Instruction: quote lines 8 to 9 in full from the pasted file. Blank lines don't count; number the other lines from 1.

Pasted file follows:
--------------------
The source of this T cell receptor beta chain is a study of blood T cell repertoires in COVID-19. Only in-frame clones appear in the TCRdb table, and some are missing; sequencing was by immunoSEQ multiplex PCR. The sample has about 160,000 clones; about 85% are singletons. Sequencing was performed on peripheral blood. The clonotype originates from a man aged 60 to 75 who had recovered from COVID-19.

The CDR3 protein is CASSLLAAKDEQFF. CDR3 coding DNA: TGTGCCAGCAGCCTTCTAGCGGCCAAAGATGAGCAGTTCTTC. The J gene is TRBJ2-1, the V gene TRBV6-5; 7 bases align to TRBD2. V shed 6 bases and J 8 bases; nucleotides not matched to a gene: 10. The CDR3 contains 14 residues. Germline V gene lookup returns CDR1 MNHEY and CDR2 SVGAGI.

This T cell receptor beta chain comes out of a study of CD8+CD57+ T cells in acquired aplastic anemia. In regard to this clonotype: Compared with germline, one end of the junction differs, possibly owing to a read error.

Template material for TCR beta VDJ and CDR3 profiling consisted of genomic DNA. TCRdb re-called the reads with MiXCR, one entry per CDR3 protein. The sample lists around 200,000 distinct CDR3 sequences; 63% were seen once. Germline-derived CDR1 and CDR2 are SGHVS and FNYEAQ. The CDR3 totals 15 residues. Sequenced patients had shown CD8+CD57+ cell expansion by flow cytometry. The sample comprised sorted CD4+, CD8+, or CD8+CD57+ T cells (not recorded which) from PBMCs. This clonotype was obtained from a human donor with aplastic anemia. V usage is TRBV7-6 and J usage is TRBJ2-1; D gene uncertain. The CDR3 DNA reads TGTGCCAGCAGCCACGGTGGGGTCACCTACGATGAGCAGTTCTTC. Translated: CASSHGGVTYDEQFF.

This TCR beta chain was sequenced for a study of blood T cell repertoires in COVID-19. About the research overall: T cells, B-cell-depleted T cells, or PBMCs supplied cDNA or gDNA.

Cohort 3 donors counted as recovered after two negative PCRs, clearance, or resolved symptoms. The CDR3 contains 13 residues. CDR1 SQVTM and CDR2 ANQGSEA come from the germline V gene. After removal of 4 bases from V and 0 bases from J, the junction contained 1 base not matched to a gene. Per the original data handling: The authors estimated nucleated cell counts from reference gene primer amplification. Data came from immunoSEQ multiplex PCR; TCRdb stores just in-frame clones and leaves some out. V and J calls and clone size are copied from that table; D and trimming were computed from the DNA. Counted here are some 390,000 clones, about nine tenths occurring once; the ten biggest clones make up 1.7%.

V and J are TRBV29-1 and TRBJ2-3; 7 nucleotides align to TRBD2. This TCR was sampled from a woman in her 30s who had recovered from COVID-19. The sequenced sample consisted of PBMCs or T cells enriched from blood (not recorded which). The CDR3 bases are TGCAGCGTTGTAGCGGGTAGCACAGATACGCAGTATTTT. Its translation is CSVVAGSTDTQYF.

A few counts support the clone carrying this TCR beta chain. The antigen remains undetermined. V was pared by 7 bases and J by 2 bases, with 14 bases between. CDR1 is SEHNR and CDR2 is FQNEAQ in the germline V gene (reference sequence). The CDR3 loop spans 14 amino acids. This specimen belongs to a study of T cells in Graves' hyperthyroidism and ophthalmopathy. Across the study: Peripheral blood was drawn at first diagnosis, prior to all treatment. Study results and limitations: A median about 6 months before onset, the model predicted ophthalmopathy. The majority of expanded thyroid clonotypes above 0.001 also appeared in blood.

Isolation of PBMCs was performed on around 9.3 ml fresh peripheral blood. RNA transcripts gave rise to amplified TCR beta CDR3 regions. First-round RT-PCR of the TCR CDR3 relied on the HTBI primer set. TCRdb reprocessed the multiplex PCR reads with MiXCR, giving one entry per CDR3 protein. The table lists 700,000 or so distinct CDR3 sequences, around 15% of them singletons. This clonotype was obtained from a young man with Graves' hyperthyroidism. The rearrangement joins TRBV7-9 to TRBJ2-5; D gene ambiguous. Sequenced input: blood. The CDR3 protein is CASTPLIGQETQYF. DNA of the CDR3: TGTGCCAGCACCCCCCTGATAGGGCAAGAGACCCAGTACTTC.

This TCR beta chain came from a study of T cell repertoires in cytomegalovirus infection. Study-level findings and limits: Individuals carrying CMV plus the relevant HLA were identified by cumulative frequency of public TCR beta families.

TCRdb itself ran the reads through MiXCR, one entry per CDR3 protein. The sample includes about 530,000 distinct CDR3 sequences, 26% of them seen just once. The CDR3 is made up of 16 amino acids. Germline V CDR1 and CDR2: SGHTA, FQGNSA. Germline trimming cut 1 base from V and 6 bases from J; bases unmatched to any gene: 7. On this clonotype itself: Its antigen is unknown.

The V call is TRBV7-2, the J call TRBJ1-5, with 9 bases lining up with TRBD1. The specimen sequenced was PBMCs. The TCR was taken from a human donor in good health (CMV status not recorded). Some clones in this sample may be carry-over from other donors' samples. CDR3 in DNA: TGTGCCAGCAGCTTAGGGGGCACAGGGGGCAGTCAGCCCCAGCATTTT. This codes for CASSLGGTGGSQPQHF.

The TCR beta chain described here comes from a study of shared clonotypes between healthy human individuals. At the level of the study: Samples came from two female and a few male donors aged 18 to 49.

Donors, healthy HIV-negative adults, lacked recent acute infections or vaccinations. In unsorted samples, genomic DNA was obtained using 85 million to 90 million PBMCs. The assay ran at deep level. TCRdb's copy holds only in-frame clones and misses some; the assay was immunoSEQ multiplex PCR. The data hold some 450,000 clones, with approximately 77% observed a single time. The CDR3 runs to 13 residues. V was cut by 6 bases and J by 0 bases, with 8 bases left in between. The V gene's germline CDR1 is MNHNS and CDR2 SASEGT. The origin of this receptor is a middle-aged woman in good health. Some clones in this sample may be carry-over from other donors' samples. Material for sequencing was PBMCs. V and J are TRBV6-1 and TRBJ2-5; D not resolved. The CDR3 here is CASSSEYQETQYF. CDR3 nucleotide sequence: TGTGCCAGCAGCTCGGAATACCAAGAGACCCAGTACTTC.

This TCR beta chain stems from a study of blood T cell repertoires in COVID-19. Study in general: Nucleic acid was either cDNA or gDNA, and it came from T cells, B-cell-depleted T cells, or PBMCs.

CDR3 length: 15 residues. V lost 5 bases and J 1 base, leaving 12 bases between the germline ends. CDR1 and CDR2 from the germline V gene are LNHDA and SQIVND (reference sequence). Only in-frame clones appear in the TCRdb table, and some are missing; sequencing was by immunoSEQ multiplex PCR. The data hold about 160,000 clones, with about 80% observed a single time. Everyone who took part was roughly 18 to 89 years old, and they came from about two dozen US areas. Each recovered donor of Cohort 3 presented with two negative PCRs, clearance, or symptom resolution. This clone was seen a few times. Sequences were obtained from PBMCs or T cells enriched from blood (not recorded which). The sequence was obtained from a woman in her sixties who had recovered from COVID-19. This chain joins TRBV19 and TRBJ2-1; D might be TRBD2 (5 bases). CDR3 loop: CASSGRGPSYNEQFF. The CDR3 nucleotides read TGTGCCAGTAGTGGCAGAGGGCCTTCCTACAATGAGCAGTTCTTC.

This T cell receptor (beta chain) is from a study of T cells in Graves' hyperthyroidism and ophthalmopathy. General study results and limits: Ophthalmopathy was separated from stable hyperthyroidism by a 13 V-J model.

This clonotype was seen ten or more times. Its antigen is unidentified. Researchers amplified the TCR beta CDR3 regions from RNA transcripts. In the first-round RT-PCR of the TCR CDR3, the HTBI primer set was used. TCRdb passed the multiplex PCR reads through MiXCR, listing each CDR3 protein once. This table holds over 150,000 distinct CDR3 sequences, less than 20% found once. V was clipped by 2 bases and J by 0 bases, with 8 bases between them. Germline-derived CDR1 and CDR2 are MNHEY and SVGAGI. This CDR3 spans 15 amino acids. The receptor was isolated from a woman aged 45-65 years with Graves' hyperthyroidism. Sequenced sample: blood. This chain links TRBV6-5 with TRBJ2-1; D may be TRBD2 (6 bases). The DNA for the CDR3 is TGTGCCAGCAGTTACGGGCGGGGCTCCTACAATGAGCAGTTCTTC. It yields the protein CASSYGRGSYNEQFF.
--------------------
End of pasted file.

A few counts support the clone carrying this TCR beta chain. The antigen remains undetermined. V was pared by 7 bases and J by 2 bases, with 14 bases between. CDR1 is SEHNR and CDR2 is FQNEAQ in the germline V gene (reference sequence). The CDR3 loop spans 14 amino acids. This specimen belongs to a study of T cells in Graves' hyperthyroidism and ophthalmopathy. Across the study: Peripheral blood was drawn at first diagnosis, prior to all treatment. Study results and limitations: A median about 6 months before onset, the model predicted ophthalmopathy. The majority of expanded thyroid clonotypes above 0.001 also appeared in blood.

Isolation of PBMCs was performed on around 9.3 ml fresh peripheral blood. RNA transcripts gave rise to amplified TCR beta CDR3 regions. First-round RT-PCR of the TCR CDR3 relied on the HTBI primer set. TCRdb reprocessed the multiplex PCR reads with MiXCR, giving one entry per CDR3 protein. The table lists 700,000 or so distinct CDR3 sequences, around 15% of them singletons. This clonotype was obtained from a young man with Graves' hyperthyroidism. The rearrangement joins TRBV7-9 to TRBJ2-5; D gene ambiguous. Sequenced input: blood. The CDR3 protein is CASTPLIGQETQYF. DNA of the CDR3: TGTGCCAGCACCCCCCTGATAGGGCAAGAGACCCAGTACTTC.